Pune does not only belong to us humans. Aren’t its animals Punekars too? The Punekar spoke to ResQ on how the citizens can save a sick or injured furry that lives on the streets of our beloved city.
How the idea struck
Neha Panchamiya and Tanya Kane founded ResQ in 2007. The two happened to meet socially after Neha had recently moved to Pune. One night, Neha found out that Tanya was desperately seeking overnight shelter for a one-year-old dog suffering from the last stage of distemper So, Neha joined Tanya in her search. They spent all night trying while the dog’s condition deteriorated by the minute. Finally, a vet from Pimpri decided to take a look at him but, unfortunately, the dog’s condition was so serious that he had to be put to sleep.
That night, their frustration, desperation and helplessness gave birth to the idea of ResQ. They realised how much there is to be done for animals living on the streets and how very few people are available to do it.
How they went about it
The duo started researching on animal welfare organisations in the city and came across ones that work towards birth control, shelters and more. But, there wasn’t anyone working on only providing treatment to sick and diseased strays. And, that’s exactly what they decided to do.
They assembled a team of volunteers and a 24-hour helpline (which is now 10 am-7 pm). Word spread and they started receiving calls. Sometimes, even at 3 am. It was working. They were officially a mobile hospital catering to sick and injured animals. They grew too large, too quickly and, that’s why, decided to segregate city areas and reduce the number of helpline hours. Today, there are more organisations that work towards the same cause. So, if ResQ receives a call to attend to an animal that is not in their work radius, the case is referred to another organisation. As Neha rightly said, “The more organisations there are, the better. It is not a competition as to who receives more calls and attends to more animals”. ResQ now handles about 10 cases per day. Based on a success rate of about 90 per cent, it comes down to about 290 happy and healthy animals on our streets every month. No small feat, huh? (The success rate may vary when there is an outbreak of chronic diseases like gastro, distemper etc.)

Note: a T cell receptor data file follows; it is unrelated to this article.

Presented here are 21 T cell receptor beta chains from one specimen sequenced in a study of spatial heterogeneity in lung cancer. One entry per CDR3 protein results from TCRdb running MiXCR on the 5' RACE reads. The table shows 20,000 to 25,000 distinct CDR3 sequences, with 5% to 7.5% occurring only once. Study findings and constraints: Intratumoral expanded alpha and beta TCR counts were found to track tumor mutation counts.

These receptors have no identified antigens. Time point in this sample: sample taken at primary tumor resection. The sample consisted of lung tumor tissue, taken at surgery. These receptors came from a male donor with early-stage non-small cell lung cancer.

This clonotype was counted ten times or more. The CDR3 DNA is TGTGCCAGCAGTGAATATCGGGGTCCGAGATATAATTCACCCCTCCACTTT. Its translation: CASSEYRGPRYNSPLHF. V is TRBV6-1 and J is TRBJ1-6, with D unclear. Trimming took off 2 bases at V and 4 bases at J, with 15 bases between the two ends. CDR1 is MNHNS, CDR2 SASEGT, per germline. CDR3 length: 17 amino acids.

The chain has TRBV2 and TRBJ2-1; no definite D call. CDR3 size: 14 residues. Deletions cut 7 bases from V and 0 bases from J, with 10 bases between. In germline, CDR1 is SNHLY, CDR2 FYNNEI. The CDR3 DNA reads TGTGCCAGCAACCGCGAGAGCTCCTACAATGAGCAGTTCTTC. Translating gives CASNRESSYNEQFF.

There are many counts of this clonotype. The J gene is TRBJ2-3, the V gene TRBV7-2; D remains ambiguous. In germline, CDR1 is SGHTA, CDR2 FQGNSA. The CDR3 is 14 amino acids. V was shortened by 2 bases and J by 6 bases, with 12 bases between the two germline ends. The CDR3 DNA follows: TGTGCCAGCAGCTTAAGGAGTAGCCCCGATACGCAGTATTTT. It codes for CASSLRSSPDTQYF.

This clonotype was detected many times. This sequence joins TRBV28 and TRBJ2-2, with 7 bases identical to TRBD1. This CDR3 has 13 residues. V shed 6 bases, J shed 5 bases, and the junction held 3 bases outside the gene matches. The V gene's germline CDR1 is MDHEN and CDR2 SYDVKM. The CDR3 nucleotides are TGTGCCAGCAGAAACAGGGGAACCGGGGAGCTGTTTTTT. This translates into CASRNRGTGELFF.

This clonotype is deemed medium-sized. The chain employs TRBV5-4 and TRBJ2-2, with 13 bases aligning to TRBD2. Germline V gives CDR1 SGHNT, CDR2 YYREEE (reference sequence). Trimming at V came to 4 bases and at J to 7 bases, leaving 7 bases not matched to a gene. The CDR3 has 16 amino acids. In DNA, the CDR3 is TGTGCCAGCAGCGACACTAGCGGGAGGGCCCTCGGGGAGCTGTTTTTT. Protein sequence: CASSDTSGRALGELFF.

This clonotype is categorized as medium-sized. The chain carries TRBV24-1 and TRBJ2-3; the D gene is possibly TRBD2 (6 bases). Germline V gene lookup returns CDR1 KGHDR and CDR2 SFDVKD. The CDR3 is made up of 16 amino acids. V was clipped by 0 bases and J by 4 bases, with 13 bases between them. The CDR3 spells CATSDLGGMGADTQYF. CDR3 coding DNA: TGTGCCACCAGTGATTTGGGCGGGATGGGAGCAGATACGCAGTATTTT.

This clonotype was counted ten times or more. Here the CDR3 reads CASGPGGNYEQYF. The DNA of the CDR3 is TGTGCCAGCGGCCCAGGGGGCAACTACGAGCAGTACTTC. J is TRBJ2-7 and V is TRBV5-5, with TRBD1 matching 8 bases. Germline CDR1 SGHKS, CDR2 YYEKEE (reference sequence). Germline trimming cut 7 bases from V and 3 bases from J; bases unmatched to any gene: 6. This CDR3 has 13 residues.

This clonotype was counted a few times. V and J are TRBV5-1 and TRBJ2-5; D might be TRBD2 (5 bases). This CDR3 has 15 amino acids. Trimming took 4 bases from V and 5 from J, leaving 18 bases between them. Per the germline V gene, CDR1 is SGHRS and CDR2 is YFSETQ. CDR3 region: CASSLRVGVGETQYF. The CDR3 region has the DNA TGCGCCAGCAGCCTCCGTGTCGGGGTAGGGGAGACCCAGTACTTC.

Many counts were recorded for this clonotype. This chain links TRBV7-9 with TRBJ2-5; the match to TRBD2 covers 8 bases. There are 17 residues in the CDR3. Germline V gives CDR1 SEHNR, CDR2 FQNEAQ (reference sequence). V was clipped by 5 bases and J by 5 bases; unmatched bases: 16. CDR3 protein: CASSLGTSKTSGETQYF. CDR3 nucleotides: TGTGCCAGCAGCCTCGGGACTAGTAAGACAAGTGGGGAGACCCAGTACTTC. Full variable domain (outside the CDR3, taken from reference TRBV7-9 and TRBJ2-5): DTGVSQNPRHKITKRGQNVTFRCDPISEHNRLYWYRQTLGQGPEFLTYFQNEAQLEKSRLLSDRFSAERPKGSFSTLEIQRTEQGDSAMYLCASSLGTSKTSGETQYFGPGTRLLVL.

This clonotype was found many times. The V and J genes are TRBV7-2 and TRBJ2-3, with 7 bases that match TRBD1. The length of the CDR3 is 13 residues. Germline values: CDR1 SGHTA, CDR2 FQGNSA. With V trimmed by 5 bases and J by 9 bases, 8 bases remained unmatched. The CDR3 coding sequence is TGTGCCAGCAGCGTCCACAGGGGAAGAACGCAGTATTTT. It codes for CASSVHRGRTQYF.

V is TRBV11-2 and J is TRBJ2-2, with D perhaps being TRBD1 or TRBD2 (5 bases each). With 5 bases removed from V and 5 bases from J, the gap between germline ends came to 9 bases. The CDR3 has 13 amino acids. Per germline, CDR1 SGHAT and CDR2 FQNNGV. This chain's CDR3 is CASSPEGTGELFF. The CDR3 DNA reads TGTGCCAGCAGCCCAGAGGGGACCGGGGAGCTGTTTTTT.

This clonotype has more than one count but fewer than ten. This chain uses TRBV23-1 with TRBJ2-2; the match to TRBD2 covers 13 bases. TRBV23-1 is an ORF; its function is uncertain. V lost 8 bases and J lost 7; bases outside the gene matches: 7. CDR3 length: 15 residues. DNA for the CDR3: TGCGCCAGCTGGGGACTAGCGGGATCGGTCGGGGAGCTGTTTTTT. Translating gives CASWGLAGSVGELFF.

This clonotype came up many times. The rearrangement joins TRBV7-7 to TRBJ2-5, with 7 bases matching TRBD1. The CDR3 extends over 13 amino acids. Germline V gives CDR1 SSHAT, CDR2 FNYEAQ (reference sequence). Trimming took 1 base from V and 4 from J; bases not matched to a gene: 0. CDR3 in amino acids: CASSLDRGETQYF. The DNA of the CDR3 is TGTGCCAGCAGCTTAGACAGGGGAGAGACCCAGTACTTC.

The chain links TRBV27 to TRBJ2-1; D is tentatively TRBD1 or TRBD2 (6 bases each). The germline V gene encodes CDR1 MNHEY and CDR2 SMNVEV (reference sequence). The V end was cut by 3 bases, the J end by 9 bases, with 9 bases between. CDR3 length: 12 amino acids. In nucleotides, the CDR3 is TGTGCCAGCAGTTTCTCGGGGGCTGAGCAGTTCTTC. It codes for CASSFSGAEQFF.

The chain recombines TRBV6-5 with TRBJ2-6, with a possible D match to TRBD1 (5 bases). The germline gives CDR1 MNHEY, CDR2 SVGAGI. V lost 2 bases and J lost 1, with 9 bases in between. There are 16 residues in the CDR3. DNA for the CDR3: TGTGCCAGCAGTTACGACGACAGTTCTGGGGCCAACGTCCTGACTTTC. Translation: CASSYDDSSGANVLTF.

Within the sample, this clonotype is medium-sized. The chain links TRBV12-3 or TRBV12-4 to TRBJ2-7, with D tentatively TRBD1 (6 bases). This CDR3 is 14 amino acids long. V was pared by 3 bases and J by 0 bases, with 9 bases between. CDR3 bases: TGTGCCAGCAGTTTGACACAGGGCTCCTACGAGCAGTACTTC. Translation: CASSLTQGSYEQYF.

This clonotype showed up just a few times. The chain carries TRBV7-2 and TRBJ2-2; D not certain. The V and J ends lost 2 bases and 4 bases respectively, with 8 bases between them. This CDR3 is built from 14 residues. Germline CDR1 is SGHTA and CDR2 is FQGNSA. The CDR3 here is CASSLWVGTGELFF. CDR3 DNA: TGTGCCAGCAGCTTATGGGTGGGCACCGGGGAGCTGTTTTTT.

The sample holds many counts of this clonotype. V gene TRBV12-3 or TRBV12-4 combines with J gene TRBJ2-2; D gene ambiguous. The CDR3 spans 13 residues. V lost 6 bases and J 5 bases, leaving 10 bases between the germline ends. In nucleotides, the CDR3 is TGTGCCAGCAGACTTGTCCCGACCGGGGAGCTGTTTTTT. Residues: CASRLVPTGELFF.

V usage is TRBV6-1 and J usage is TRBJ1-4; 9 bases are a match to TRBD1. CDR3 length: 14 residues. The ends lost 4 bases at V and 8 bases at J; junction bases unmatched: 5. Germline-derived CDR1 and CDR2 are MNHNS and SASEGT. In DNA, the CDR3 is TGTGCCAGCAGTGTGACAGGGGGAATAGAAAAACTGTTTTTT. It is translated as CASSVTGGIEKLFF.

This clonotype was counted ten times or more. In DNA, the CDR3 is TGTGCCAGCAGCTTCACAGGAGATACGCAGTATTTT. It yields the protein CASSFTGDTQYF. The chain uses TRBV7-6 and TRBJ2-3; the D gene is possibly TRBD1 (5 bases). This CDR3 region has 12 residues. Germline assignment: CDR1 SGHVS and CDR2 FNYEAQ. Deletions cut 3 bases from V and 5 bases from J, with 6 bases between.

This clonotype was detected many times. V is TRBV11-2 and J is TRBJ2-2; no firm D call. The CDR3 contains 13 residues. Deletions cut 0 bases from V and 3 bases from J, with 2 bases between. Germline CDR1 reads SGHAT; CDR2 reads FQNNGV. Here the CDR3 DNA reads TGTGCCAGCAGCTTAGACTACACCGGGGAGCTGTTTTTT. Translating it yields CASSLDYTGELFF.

How you can help an animal
If you see a sick or injured animal on the street:
- Contact ResQ (9373888500 or email@example.com)
- The call receiver will assess the situation as to how serious it is and determine how quickly the animal requires attention.
- You will be asked to stay close to the animal till the team arrives. This is so the animal doesn’t move or leave the spot in the meantime.
- If it’s a dire emergency, the team will come to the animal’s rescue immediately.
- If possible (as it is in most cases), ResQ will treat the animal on the spot. If it requires attention from a vet, the animal will be taken away for treatment. Once successfully treated, it will be dropped of on the same spot where it was found. The healing process is always quicker when an animal is comfortable in its surroundings. Just like in humans, no?
- When required, ResQ has volunteers who will keep animals, especially dogs, overnight for as long as the treatment takes. The team currently houses 4 foster homes for that purpose. Want to become a foster parent? Contact them!
Donations can include anything from a cheque to even blankets to keep animals warm. If you wish to donate something, visit http://www.resqct.org/. You could even contact them on their helpline or send them an email.